[Date Prev][Date Next][Thread Prev][Thread Next][Date Index][Thread Index][Subject Index][Author Index]

Re: A "new" theory on Oviraptor philoceratops (I think)

Tooth is incorrect and I knew that.

Headden's point makes sense, animals which have specialised feeding habits,
(even if they only make use of them occasionally) can and do develope
specialised adaptations. But this is my question:

Would it really take such a strong jaw to break open what must have been
(barring a special adaptation to let air in using other ways then through
the shell wall) relatively large and fragile eggs, why not use a forarm or a

Even in tropical environments seasones have their effects and most animals
tend to appear to have been using simultaneuos mass breeding seasones to
overwhelm predators (Hypsilophodontids, Hadrosaurs, Protoceratopsids,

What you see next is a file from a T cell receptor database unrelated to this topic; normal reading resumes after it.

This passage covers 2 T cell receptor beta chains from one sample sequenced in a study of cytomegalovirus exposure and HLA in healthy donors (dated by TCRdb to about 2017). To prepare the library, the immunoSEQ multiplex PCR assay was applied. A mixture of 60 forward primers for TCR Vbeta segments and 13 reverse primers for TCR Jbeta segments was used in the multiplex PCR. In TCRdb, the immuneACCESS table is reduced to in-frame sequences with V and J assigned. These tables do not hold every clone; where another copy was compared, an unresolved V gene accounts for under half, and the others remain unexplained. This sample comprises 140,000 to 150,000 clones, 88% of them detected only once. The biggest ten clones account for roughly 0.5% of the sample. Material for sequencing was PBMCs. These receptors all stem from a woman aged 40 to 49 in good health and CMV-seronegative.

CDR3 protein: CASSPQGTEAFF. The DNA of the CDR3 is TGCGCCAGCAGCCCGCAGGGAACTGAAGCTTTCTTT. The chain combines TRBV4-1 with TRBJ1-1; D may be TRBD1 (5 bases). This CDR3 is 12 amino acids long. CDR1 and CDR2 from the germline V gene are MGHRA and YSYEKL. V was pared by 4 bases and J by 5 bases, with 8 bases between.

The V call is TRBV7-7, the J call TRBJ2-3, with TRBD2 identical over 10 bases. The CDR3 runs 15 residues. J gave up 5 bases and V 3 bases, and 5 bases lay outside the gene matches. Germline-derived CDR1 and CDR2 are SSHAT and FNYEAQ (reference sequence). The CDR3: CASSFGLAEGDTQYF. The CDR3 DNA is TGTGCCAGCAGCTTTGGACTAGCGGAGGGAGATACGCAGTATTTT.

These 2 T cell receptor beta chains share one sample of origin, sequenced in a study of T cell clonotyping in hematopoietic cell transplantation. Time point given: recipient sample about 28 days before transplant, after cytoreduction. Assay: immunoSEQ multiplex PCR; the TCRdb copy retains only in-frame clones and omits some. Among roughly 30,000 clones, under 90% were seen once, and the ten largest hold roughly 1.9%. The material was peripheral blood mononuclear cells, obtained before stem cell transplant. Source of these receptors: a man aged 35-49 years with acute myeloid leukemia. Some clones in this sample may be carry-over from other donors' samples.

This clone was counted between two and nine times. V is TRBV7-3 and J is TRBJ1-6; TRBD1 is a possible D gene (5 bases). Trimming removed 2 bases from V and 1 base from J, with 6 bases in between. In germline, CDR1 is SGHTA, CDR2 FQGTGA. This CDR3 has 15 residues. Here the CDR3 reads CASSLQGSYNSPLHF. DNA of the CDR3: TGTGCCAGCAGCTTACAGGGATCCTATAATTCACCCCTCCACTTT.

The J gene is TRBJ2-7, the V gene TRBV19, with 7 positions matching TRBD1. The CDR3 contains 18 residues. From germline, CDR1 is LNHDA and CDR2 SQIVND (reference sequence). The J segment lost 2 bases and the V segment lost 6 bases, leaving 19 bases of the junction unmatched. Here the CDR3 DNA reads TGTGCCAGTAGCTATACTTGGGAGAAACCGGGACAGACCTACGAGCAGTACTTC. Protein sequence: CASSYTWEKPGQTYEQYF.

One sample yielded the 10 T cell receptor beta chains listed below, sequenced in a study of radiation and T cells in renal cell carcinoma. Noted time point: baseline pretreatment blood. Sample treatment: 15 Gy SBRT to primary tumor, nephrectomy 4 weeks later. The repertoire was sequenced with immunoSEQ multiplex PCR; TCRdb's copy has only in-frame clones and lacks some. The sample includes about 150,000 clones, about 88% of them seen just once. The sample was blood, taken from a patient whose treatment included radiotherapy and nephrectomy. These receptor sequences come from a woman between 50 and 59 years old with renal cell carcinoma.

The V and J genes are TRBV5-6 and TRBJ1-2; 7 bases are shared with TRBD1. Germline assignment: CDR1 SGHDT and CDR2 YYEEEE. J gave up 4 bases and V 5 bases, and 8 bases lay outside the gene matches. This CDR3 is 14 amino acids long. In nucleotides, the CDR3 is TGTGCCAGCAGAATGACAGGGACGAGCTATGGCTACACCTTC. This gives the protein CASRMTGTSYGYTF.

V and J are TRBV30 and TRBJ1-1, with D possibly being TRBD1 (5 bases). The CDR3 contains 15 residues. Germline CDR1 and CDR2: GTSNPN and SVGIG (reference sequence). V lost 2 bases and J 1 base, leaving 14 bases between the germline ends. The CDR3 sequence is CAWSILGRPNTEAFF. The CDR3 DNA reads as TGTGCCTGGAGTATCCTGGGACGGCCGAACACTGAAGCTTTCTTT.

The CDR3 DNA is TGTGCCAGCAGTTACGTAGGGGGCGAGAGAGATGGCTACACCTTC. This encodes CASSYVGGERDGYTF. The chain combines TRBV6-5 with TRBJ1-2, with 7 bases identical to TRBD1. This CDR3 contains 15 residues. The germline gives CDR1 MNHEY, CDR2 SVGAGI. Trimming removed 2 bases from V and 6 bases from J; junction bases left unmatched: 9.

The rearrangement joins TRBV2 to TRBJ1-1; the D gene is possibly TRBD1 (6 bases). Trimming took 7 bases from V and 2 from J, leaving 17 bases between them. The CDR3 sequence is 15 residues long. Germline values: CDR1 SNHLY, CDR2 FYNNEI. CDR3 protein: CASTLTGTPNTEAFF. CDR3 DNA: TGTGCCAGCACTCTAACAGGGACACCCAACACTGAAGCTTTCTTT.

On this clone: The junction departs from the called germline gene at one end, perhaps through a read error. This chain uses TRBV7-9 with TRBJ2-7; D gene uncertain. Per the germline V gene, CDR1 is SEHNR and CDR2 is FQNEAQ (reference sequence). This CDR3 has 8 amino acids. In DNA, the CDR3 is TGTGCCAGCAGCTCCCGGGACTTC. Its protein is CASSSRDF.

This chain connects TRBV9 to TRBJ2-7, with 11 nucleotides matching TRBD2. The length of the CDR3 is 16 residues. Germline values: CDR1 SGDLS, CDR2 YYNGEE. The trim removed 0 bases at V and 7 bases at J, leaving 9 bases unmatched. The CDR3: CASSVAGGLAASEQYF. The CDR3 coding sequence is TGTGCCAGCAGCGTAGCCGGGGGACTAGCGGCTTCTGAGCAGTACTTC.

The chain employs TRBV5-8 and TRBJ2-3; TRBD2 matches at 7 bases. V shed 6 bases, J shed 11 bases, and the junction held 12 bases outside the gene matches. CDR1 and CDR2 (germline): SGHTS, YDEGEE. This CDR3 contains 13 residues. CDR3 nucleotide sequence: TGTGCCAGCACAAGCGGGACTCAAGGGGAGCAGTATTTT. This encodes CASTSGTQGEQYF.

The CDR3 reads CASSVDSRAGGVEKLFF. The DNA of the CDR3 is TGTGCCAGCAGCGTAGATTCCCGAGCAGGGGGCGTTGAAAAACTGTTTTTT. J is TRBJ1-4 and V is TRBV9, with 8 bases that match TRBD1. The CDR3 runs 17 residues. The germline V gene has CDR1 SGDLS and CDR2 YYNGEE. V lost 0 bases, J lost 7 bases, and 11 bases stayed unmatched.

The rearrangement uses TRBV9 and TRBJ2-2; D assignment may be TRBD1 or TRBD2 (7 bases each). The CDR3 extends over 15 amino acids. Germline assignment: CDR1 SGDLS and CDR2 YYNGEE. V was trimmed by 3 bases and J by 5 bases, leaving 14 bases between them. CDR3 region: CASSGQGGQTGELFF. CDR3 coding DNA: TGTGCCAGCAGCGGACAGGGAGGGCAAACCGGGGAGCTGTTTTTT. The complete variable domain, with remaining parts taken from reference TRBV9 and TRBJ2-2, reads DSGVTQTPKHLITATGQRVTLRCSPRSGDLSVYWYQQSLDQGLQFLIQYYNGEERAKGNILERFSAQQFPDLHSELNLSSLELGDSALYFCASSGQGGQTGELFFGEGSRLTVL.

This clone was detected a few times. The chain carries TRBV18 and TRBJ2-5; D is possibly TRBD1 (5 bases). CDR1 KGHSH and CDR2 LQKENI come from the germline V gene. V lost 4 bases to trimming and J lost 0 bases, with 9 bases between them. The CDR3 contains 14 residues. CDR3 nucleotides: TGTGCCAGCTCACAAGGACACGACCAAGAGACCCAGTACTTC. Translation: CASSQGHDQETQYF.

probably Sauropods). It should also be considered that nests would have been
relatively well defended, there is a difference betwean a small bird vs. a
snake that is quite capable of eating it and a small Theropod vs. the
falling hoofs of a large Hadrosaur.

Does anyone have any idea what defended hypsilophodonted nest sites? I am
thinking of the nests found in North America (mountain runner, I forget the
latin name), I know troodontind eggs were found at the same site and have
always wondered how they got along.

Anyway Deer have been documented eating birds caught in banding nets, its
always good to remember that!

Thank you
-Jonas Weselake-George
Ottawa Paleontological Society